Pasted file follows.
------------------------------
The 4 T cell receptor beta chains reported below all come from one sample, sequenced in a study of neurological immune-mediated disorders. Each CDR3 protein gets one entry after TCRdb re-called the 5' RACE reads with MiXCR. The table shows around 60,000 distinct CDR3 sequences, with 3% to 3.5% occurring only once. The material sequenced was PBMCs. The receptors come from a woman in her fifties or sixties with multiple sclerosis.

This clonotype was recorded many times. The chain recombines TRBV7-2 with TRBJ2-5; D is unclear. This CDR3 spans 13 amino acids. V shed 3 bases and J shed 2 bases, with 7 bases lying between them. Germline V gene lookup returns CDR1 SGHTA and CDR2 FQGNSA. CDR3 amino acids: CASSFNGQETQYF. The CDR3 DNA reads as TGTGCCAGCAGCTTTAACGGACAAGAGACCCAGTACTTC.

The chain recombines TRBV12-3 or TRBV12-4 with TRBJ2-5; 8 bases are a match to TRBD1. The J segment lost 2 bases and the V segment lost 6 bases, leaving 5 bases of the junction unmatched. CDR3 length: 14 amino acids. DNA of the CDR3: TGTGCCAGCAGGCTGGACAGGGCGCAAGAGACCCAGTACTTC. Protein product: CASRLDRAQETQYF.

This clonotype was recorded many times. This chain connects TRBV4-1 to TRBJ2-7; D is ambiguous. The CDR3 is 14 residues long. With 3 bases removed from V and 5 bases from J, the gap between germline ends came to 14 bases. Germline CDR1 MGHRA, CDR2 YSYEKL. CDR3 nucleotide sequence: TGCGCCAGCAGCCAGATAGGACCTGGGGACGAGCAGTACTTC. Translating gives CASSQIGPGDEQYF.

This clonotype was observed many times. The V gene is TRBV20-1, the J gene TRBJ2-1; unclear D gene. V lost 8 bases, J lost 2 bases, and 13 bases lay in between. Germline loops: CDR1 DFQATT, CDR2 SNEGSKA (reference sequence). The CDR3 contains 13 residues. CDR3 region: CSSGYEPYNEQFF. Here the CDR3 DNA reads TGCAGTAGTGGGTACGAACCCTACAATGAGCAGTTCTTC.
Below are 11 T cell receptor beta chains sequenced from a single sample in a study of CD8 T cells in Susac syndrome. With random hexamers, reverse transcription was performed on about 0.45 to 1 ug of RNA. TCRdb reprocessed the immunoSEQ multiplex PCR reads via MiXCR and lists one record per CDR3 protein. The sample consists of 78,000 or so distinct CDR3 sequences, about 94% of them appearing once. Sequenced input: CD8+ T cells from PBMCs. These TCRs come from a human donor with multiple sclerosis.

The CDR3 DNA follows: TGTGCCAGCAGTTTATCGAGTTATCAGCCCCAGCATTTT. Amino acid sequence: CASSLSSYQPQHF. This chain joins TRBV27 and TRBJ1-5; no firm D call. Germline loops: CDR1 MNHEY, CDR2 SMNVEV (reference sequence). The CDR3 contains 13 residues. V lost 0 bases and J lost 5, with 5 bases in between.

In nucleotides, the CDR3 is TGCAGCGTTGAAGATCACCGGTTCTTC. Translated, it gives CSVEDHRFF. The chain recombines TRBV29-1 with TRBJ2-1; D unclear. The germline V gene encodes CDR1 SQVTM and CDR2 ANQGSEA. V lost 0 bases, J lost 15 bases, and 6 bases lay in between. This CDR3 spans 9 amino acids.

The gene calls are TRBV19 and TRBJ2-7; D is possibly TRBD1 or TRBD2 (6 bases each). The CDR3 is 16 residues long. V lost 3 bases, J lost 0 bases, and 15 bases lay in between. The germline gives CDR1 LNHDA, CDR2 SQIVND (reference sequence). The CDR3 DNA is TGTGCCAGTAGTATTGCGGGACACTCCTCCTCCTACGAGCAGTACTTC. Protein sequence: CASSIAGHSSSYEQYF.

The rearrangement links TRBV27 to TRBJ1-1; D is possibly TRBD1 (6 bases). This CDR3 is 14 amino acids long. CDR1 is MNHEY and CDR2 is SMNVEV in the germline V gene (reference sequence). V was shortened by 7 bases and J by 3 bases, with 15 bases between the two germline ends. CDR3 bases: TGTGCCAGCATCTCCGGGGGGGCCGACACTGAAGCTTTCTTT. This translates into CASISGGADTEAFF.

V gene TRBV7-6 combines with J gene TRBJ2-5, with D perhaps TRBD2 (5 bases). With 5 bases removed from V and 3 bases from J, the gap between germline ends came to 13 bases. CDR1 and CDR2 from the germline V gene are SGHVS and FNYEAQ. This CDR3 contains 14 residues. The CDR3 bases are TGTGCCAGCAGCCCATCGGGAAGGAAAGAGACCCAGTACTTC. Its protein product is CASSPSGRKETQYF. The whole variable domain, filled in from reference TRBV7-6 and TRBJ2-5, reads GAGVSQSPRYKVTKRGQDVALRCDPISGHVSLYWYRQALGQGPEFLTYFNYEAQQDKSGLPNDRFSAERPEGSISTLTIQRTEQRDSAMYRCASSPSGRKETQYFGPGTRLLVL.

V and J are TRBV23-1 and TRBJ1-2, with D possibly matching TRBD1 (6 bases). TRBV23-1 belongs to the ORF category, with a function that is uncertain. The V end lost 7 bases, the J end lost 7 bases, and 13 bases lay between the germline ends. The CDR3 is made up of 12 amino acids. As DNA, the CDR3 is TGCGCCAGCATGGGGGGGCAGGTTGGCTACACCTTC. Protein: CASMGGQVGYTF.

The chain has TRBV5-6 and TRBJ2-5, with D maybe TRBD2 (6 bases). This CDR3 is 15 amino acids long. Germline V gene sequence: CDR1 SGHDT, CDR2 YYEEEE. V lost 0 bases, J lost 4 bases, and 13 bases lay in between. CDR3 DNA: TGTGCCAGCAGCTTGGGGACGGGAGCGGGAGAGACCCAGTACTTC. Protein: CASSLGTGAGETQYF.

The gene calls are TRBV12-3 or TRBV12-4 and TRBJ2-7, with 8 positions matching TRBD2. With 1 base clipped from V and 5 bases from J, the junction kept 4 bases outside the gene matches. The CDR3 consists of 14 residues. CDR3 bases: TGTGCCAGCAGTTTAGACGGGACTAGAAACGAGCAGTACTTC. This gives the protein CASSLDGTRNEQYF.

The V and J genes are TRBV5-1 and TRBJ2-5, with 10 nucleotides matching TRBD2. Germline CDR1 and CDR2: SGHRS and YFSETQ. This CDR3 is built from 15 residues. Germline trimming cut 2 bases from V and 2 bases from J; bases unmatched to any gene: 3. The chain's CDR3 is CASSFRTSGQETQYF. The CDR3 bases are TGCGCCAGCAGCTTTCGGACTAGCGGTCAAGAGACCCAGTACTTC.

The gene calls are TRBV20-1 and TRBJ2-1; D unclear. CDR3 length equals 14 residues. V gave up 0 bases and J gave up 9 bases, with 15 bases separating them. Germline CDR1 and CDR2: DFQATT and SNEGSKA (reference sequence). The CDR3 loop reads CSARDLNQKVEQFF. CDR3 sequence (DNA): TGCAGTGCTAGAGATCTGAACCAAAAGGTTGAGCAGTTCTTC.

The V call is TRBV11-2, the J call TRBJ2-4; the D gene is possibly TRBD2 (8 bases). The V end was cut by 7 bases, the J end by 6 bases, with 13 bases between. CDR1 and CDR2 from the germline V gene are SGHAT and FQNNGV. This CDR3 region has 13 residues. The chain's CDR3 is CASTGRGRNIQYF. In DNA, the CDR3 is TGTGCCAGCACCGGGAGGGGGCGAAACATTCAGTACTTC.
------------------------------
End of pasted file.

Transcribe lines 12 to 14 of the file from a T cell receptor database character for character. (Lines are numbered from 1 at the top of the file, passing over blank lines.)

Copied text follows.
V and J are TRBV23-1 and TRBJ1-2, with D possibly matching TRBD1 (6 bases). TRBV23-1 belongs to the ORF category, with a function that is uncertain. The V end lost 7 bases, the J end lost 7 bases, and 13 bases lay between the germline ends. The CDR3 is made up of 12 amino acids. As DNA, the CDR3 is TGCGCCAGCATGGGGGGGCAGGTTGGCTACACCTTC. Protein: CASMGGQVGYTF.

The chain has TRBV5-6 and TRBJ2-5, with D maybe TRBD2 (6 bases). This CDR3 is 15 amino acids long. Germline V gene sequence: CDR1 SGHDT, CDR2 YYEEEE. V lost 0 bases, J lost 4 bases, and 13 bases lay in between. CDR3 DNA: TGTGCCAGCAGCTTGGGGACGGGAGCGGGAGAGACCCAGTACTTC. Protein: CASSLGTGAGETQYF.

The gene calls are TRBV12-3 or TRBV12-4 and TRBJ2-7, with 8 positions matching TRBD2. With 1 base clipped from V and 5 bases from J, the junction kept 4 bases outside the gene matches. The CDR3 consists of 14 residues. CDR3 bases: TGTGCCAGCAGTTTAGACGGGACTAGAAACGAGCAGTACTTC. This gives the protein CASSLDGTRNEQYF.